WHAT THE CRITICS SAID ABOUT 'No Straight Line'...
"David Lewis has written songs with John Wesley Harding such as 'The Red Rose and the Briar' and 'Ordinary Weekend'. Now comes his first recording as a solo artist, produced by Harding and Scott Mathews, who laid down rich acoustic beds of strings, percussion and pump organ, wisely choosing the less-is-more approach in the arrangements. Robert Lloyd - an especially creative musician who tours with Harding, Carlene Carter, Steve Wynn and others - provides mandolin, violins, accordion and unexplained 'atmospherics' on several of the tracks. How these atmospherics were created is unclear, but they are effective, setting up some interesting spooky textures under songs like 'Calm Before the Storm' and 'Under the Same Moon'. Lewis, who has a gentle voice that falls somewhere between a young Mick Jagger and Peter Noone of Herman's Hermits, explained his choice of album title by saying these songs '...are about the lines drawn by human hands, lines which link cities on the great maps ... Sometimes we pass each other with barely a wave of acknowledgement, other times we hit strange chords in combination'." Sing Out! - The Folk Song Magazine
"Very folky singer-songwriter co-produced by John Wesley Harding and Scott Mathews - a team that provides a quirky aspect tot he overall product. Lewis's songs are often of the jingle-jangle nature, sung in a very pleasant voice, with just enough rough edges scattered here and there to make it stick in the mental jukebox. Personable folk, with the caveat that the pleasant melodies may override the lyrical content at times -- which means repeated and serious listening is required." All Music Guide
"Singer and songwriter David Lewis continues the fine English tradition of delivering an arresting set of traditional and contemporary folk on debut 'No Straight Line'. Co-produced by John Wesley Harding and Scott Mathews, this 12-song, 47 minute collection offers a vaguely psychedelic folk sunset with standards like opener 'Due South', the Celtic charm of 'Open Smile', enhanced by Mathews' light bongo and Robert Lloyd's violin, the dreamy 'Out with the Tide', the spare George Harrison sound of 'The End of Something', featuring a vocal duet with Harding, and the exotic 'Calm Before the Storm'. Adding further credibility to this new artist's resume is the appearance of R.E.M.'s Peter Buck, who plays the mandolin on the traditional Gaelic folk of 'Slowly Fading Evening Sky'. There's also a cut 'Under Same Moon', which has Harding playing gut string guitar, and the enchanting richness of 'Jealousy's Antiques'. Lewis is truly an artist to keep an eye on." The Morning News of Northwest Arkansas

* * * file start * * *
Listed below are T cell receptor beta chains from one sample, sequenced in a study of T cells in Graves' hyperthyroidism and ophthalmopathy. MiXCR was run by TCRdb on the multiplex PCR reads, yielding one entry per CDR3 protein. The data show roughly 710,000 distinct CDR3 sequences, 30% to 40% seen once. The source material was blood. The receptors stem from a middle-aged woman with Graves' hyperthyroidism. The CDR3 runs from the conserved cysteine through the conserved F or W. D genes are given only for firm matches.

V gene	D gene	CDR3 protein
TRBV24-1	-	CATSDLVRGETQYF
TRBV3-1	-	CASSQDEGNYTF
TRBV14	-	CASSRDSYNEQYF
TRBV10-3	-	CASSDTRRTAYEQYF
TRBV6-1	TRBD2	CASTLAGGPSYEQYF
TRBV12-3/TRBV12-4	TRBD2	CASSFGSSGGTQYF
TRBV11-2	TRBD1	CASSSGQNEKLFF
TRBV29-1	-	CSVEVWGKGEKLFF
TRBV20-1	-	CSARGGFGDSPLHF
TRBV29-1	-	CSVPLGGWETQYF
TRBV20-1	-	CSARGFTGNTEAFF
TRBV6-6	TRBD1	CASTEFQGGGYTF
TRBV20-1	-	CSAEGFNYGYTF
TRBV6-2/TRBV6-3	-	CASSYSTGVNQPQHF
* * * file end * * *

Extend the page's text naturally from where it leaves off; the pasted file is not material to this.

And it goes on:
"David Lewis is a teacher at the London School of Economics who, with the help of his friend John Wesley Harding, has released a first album for a label that has, up this time, been known for its commitment to artists from Austin, Texas. Harding plays on the album and also co-produces with Scott Mathews. Lewis is not an especially compelling singer but his delicate, moody songs are quite effective and evocative in portraying vulnerable people in a world of sharp contrasts and transitions. The instrumentation is kept basic but there are many pleasant flourishes by the producers and by a few guests, such as Peter Buck adding mandolin on one song. This is very much in the early 70s folk genre and Lewis follows in the footsteps of such singers as Robin Williamson, Keith Christmas and Al Stewart." Dirty Linen
"Peter Buck plays dulcimer on a track called 'Slowly Fading Evening Sky' on David Lewis's debut album No Straight Line. David, a singer-songwriter from England, has previously worked and written songs with John Wesley Harding. Of No Straight Line, Peter comments: 'I really recommend it. It's a modern folk record in the vein of Nick Drake'." REM News
"Here are two ways an album can become my favorite. Either it has something tremendously worthwhile to say or it is very pleasant to live with. This one has both qualities. Enjoy it as an intellectual experience or as pleasant background. Either way, it'll be one you'll play many more times than once." Folk & Acoustic Music Exchange